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IHOP coming to Bechtle Avenue in Springfield

By the numbers

80: Estimated jobs created by new IHOP location in Springfield.

60: Parking spaces IHOP is requesting for new restaurant.

$2.9 million: Money being spent on three new retail stores on North Bechtle Avenue, including a $2.1 million Hobby Lobby location.

An IHOP restaurant is coming to a new shopping center on Bechtle Avenue in Springfield as the busy retail corridor continues to rebound after a slow down during the Great Recession.

The national breakfast chain, also known as the International House of Pancakes, will build a new restaurant in an outlot at 2206 Bechtle Ave., near the new Hobby Lobby development.

Over the past six months, more than $2.9 million has been spent on new retail stores on Bechtle Avenue.

The shopping center north of Walmart was originally planned in 2006, but the recession slowed the development, said Stephen Thompson, Springfield’s planning, zoning and code enforcement administrator.

“It’s good to finally see these projects come to fruition,” Thompson said.

The new IHOP could break ground as early as May 16, said Jamila Gilbert, marketing director for the developer of the Miami Valley region’s IHOPs. A late summer opening has been targeted, she said.

The restaurant will be IHOP’s newest prototype, called the Rise and Shine Design, Gilbert said. The lot will be about 1 acre and could include a more than 8,400-square-foot restaurant, according to city planning records.

It was announced last year that seven IHOP restaurants were planned for the Miami Valley market but not all of the locations had been released.

The Miami Valley’s IHOPs are being developed by Las Cruces, New Mexico-based Prestige Development Group, which is still in the process of closing on the Bechtle Avenue property.

The first of those restaurants opened in Beavercreek late last year. Each site will create as many as 80 jobs, development officials told this news organization last year.

“We’re excited to be developing in the region again,” Gilbert said.

The restaurant filed a variance to increase the number of parking spaces at its location and will appear before the Board of Zoning Appeals on May 16. The restaurant wants 60 parking spaces, more than the typical 46. City staff will be recommended approval of the variance, Thompson said.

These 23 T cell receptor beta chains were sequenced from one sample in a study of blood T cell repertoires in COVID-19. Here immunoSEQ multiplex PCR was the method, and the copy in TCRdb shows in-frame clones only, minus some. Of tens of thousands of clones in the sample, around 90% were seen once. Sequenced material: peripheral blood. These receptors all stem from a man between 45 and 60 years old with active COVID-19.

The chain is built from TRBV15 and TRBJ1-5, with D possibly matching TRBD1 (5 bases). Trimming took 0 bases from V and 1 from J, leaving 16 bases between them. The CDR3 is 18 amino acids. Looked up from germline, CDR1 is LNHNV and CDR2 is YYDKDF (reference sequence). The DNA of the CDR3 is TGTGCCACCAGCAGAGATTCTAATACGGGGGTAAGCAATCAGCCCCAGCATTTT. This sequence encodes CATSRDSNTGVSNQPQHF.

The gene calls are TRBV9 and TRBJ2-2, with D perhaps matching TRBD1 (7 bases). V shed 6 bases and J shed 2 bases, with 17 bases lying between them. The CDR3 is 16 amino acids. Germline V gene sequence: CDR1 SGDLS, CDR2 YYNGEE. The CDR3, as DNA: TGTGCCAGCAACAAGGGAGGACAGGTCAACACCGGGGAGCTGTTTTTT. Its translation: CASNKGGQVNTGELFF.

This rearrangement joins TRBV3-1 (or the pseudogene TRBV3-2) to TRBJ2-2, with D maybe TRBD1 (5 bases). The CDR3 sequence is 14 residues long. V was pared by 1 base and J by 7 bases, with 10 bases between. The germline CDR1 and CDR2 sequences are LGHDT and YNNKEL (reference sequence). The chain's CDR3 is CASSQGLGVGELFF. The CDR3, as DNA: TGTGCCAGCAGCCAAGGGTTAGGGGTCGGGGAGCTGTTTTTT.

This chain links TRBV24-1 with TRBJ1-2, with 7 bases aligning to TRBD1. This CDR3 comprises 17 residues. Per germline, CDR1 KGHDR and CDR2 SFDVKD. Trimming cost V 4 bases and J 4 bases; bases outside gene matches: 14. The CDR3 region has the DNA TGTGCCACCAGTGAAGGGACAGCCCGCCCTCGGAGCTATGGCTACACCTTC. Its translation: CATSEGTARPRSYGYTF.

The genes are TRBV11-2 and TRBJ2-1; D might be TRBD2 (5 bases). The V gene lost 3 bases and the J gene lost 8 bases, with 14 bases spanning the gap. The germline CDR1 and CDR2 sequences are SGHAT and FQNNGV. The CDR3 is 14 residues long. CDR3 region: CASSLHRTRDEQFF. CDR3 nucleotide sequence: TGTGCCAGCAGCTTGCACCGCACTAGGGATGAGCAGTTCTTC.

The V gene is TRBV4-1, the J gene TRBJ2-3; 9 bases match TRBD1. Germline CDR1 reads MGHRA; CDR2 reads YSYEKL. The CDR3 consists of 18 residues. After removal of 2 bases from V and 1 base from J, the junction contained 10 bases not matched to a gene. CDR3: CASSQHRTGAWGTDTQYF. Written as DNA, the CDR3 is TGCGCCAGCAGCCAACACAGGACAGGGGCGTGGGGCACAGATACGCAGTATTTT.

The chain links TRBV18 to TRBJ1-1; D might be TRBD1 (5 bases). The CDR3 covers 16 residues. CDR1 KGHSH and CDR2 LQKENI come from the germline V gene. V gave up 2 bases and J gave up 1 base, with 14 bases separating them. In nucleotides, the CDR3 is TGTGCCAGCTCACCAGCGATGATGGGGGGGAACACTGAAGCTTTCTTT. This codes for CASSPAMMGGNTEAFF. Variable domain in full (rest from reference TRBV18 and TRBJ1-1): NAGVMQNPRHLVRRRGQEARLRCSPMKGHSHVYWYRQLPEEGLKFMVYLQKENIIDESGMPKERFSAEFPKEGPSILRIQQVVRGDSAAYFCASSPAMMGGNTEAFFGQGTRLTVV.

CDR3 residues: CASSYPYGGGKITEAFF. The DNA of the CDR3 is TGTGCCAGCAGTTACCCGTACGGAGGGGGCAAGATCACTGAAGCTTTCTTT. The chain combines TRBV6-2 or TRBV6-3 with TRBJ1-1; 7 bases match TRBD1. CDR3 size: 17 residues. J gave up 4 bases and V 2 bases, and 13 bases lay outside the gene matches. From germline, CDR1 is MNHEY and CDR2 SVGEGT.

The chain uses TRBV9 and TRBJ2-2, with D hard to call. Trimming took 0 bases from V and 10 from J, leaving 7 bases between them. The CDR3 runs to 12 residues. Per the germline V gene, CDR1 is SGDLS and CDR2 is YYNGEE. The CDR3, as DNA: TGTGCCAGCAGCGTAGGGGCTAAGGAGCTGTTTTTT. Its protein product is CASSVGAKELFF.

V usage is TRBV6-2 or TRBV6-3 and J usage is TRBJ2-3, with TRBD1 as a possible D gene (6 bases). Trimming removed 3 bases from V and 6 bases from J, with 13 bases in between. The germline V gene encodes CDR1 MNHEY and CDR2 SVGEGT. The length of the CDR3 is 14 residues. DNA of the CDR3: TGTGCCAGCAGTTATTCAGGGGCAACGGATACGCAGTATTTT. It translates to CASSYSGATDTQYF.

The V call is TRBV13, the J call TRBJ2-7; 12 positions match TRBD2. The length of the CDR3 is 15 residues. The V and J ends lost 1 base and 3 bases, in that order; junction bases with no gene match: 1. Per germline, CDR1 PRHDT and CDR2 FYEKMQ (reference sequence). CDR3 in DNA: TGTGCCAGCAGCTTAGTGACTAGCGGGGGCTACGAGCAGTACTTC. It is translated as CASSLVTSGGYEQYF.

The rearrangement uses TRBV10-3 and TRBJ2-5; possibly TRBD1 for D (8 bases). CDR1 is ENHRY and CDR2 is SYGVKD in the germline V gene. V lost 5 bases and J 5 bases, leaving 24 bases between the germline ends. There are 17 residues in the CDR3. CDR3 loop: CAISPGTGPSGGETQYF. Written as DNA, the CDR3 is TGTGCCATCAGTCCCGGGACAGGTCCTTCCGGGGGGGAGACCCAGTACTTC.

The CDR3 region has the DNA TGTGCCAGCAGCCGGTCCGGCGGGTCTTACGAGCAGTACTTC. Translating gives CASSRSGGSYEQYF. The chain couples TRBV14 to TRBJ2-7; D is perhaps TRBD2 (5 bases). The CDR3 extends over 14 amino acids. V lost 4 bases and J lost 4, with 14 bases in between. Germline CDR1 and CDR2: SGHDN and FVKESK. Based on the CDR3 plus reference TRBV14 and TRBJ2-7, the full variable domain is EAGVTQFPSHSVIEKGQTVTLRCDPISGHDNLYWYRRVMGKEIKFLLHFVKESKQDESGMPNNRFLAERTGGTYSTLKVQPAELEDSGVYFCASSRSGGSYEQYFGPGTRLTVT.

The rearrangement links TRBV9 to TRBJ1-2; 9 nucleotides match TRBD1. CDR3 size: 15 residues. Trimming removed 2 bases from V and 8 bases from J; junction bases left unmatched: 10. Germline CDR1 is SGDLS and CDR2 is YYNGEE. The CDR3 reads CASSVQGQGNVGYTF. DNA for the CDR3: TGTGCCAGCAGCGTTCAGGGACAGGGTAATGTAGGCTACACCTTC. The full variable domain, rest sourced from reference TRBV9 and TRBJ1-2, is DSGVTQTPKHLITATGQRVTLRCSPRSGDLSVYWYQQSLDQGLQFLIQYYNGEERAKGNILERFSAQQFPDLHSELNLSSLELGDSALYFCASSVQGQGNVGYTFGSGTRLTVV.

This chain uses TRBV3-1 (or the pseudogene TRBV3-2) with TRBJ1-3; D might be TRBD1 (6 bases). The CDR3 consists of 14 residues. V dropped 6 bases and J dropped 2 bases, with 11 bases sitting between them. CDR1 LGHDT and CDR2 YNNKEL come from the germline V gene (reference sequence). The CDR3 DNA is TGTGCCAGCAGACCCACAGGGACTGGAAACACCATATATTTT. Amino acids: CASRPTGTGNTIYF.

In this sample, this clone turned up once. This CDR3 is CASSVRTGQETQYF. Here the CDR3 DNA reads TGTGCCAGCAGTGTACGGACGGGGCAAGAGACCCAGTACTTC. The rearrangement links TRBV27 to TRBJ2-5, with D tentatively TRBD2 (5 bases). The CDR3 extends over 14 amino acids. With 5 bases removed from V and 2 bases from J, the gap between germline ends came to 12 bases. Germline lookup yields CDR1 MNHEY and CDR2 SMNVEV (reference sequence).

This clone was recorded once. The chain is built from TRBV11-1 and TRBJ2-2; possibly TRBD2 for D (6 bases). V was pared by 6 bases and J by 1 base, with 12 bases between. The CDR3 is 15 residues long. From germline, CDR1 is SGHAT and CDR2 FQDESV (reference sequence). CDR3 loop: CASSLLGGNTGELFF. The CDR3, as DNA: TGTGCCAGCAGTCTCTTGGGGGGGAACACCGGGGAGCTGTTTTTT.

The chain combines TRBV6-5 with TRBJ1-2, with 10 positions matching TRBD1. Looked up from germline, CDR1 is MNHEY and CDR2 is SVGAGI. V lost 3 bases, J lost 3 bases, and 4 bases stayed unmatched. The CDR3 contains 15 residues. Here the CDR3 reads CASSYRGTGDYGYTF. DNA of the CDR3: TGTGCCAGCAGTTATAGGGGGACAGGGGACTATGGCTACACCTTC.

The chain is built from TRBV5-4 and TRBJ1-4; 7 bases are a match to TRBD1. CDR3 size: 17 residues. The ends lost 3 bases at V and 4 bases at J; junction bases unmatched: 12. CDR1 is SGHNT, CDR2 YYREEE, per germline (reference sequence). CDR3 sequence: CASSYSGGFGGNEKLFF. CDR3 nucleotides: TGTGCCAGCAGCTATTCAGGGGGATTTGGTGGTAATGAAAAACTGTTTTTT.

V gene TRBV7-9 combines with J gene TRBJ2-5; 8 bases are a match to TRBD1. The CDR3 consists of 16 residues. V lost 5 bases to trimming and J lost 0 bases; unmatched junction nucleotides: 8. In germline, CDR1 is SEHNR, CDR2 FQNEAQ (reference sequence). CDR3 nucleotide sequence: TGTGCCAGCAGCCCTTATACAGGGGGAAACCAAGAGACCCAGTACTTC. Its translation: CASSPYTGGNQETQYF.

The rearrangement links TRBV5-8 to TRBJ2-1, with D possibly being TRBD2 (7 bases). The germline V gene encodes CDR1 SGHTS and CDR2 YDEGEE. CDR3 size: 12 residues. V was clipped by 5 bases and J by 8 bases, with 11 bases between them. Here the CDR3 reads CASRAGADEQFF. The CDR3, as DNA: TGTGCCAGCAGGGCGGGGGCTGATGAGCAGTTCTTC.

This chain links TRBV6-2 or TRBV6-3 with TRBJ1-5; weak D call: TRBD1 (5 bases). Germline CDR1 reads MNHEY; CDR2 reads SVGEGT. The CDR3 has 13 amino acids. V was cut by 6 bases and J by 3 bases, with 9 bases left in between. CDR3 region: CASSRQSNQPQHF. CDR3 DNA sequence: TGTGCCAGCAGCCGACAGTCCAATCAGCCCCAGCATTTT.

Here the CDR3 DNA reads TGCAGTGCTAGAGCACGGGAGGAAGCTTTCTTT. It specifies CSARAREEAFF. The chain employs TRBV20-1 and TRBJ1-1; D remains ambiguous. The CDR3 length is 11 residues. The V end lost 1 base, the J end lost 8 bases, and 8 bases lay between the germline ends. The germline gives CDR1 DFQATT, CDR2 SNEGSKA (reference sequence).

It’s the latest in a string of developments on Bechtle Avenue. Hobby Lobby spent about $2.1 million to construct a new 55,000-square-foot location on North Bechtle Avenue, while Kay Jewelers recently opened a new $163,000 location inside the Bechtle Crossing shopping center at 1654 N. Bechtle Ave.

Dollar Tree is also currently building a $658,000 location in one of outlots in front of the Hobby Lobby development. The former Dollar Tree and Ashley Furniture locations are both being demolished to build a Dick’s Sporting Goods later this year.

The corridor also includes several major retailers such as Walmart, Home Depot, Kohls, Meijer and Lowes.

IHOP operates multiple franchise restaurants in the Columbus and Cincinnati markets. But prior to the opening of the Beavercreek restaurant, the closest IHOPs to Springfield were in Columbus, Grove City and West Chester.

The IHOP will be a good addition to the corridor, Springfield resident Rick Boop said. The city needs more breakfast spots in town, he said, especially in light of the recent Perkins closings.

“A lot of people liked those (restaurants),” Boop said.

Springfield resident Lauren Davey has never eaten at IHOP but believes it will be good for the area. She also hopes to see another breakfast spot enter the market.

“We should get a Waffle House first though,” she said.

People post political comments on Facebook for 'self-affirmation,' study says

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Growing tired of the endless Bernie memes or Trump posts on your Facebook feed?

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A set of studies have found the reason why your social media connections feel the need to post their views.

The Huffington Post reports that a Harvard study found that sharing personal beliefs or feelings on social media works as a release for people because it rewards them for letting something out rather than keeping it in. “Expressing beliefs that are important to you functions as a self-affirmation,” psychology professor Joshua Hart of Union College told The Huffington Post. “It reminds you of the values that are central to your identity, and this gives you a psychological boost.”